He also quickly moved to set the audience’s worries at ease, saying “I’m OK… I don’t know if I can be cured. But I do know that I can be healed.”


He concluded his set with a new song, “Orson Welles,” which he confessed, “I’m not sure what it’s about.” At the end, it segued into a bit of Van Morrison’s “Listen to the Lion,” repeating as a mantra its refrain, “I shall search my very soul/For the lion inside of me.”

In a separate interview with The Times, Henry elaborated, saying he has responded well to the treatment he has received in the form of “a pharmaceutical cocktail” that has, so far, beaten back the cancer, making his prognosis for now very encouraging.

For some time before being diagnosed, Henry said he’d experienced lower back pain, which he wrote off to “being in my 50s and still being a touring musician. There seemed no point in complaining.”

But while in Ireland last year on a two-month writing sabbatical, he said he began experiencing “incapacitating pain.” Yet even after initially seeking medical advice, “I was told there was nothing to worry about.” He insisted on getting an MRI, which revealed the prostate cancer.

After being diagnosed in November, he essentially withdrew from his regular postings on social media, and he canceled some previously scheduled concerts, prompting friends and fans to contact him, asking, “Are you OK?”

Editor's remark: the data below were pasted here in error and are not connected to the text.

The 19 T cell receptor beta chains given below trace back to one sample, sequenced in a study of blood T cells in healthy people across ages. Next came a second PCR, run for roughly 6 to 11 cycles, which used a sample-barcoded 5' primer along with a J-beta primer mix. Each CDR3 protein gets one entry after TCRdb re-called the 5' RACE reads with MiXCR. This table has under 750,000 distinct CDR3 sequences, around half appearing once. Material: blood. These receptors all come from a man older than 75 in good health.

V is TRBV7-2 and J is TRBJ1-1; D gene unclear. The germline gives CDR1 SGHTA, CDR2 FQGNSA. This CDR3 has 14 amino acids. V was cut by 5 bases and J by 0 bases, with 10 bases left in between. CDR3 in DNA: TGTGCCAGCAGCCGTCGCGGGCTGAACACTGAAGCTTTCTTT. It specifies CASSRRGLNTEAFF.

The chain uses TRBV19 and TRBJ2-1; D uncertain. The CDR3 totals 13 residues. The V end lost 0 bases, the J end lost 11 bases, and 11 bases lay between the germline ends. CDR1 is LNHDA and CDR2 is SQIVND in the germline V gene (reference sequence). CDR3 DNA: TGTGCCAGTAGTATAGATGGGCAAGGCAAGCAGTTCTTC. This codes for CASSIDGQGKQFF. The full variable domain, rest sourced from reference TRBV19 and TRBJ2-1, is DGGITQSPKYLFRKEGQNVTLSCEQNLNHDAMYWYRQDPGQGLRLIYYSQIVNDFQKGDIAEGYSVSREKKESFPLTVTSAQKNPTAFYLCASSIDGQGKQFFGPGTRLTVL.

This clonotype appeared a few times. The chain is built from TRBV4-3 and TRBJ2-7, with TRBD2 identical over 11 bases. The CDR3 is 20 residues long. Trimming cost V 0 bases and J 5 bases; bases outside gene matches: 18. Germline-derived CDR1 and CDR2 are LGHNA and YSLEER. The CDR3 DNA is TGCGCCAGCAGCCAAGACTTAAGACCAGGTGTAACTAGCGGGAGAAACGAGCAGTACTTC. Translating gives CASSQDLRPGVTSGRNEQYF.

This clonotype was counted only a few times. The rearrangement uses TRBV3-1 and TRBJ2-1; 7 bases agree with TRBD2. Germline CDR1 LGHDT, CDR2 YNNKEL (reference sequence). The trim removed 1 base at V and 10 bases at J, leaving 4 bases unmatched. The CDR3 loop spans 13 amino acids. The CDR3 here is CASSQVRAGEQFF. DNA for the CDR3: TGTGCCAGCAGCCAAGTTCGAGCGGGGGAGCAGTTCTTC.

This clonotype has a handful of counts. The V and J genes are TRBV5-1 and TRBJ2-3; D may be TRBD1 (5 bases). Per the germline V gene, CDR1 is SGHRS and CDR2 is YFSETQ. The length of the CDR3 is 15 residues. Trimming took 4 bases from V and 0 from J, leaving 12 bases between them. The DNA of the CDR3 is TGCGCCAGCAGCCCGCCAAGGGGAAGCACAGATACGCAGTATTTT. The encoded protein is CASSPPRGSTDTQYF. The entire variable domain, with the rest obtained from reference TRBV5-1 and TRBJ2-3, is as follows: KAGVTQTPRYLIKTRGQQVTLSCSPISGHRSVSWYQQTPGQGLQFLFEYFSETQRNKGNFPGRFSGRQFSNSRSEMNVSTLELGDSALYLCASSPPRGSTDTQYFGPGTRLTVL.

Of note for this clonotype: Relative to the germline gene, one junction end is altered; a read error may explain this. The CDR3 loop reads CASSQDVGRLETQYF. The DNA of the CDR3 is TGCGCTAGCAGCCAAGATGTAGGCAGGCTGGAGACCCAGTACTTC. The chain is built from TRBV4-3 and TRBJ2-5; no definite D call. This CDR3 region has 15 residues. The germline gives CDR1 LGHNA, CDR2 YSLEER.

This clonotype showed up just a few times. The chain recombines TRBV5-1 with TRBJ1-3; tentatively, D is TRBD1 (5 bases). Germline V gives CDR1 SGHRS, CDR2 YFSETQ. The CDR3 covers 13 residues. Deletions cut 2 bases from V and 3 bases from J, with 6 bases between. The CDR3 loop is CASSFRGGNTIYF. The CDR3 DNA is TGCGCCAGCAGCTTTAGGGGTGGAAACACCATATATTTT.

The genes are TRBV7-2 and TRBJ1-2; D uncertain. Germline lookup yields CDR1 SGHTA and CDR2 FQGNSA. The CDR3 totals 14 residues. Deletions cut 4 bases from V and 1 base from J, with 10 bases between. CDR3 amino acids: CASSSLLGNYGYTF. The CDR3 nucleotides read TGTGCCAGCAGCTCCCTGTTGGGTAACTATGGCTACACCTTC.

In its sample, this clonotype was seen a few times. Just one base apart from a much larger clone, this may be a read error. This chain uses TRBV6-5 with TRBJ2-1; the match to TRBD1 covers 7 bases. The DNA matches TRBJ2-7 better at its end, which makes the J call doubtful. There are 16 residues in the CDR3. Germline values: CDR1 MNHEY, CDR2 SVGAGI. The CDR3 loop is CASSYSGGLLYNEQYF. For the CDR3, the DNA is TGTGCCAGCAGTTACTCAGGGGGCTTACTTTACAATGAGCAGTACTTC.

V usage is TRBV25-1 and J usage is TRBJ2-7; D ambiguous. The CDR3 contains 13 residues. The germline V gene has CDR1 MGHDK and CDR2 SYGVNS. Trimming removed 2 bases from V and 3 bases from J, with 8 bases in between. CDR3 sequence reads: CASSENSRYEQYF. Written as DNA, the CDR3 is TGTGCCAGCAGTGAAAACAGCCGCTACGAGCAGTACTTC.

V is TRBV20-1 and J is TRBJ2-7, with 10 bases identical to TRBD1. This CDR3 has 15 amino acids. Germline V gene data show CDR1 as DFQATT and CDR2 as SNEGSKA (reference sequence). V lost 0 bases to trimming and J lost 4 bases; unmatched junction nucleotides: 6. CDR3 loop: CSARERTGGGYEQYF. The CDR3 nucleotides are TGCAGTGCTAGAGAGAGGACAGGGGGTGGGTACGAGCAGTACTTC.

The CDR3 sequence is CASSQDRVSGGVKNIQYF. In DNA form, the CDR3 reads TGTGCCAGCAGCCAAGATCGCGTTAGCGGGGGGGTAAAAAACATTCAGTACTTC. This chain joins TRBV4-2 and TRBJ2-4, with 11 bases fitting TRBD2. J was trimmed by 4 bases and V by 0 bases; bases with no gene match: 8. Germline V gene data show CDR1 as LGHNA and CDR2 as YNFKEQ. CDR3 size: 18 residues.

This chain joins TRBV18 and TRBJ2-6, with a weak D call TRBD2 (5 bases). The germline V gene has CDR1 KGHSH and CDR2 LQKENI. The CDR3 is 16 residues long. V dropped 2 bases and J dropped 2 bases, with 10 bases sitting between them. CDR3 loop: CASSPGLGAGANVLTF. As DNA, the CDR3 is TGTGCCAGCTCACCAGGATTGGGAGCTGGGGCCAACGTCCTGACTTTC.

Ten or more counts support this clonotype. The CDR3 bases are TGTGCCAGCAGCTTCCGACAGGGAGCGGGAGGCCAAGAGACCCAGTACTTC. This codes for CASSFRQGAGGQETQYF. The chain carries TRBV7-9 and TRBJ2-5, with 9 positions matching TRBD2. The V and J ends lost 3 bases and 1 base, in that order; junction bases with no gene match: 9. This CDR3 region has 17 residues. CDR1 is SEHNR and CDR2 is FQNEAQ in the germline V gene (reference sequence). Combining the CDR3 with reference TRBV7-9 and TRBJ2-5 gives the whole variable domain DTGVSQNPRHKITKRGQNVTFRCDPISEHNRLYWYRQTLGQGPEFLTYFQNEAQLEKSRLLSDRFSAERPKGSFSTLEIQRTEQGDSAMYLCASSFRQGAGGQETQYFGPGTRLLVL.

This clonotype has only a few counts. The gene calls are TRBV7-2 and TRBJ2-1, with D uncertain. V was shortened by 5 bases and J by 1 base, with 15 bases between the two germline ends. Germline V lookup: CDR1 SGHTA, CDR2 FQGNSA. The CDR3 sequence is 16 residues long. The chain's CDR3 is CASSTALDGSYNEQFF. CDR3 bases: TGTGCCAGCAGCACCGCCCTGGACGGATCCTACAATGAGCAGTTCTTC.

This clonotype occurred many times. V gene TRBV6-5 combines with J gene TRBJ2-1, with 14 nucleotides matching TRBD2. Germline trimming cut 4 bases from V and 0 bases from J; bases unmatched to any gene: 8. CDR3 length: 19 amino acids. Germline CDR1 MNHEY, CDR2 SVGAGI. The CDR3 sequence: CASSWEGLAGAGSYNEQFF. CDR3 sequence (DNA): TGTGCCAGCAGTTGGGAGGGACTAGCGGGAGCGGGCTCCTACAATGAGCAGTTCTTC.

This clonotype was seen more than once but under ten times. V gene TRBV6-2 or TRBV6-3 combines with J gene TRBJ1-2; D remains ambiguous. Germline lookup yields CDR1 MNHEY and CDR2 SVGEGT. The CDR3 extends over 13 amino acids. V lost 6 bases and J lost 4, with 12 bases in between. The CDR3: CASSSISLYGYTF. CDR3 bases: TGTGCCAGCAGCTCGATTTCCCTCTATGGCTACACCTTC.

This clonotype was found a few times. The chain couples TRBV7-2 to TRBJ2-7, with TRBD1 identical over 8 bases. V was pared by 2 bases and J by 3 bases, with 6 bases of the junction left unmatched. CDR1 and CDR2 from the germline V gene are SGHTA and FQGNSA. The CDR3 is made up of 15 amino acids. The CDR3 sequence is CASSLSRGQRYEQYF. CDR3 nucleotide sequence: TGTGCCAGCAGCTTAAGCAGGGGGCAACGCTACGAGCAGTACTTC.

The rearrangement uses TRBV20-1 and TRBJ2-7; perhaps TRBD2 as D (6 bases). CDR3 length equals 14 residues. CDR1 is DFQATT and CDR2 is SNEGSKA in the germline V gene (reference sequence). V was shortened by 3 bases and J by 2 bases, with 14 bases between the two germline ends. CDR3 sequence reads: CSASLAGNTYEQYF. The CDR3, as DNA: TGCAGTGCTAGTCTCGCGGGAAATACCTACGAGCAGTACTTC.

A turning point came in December, when a friend suggested he go see the Aretha Franklin concert film “Amazing Grace” while it was briefly in theaters for an Academy Award qualifying run.


“My gut reaction was, ‘No, I don’t want to leave the house,’” he said. “Immediately, I knew that response was a mistake. That wasn’t the attitude to take into this.”

He came to the conclusion that “it would be disingenuous not to say anything” in public about his situation, and so he booked the Largo show — in part to share his experience with others who are going through the same thing or who have loved ones who are.

“Anyone who’s been on this planet for a while and is interested in any kind of evolution or understanding knows that it can only come through being of service,” said Henry, who has collected three Grammy Awards for producing albums by soul singer Solomon Burke, Americana group the Carolina Chocolate Drops and folk hero Ramblin’ Jack Elliott.

He’s also produced or co-produced albums for a raft of others, including Allen Toussaint, Joan Baez, Bonnie Raitt, Jimmy Scott, Mose Allison, Bettye Lavette, Mavis Staples and Loudon Wainwright III.

Among the musical touchstones for the balancing act he’s attempting are Wainwright’s body of work, which often seamlessly weaves together the comic and the tragic, the sublime and the ridiculous, and the example of singer-songwriter John Prine, who has continued writing, recording and performing for two decades since undergoing the first of several rounds of treatment for various bouts with cancer.

“What John has been doing is nothing short of heroic,” said Henry, who has scheduled a return visit to Largo for July 13. “When he finished his show at the Ace Hotel last year, did his dance offstage at the end of ‘Lake Marie,’ then came back by himself and sang ‘Six O’Clock News,’ it’s hard to speak about how powerful that was.”


As Henry views it now, “This is not an obstacle to my journey — this is my journey.”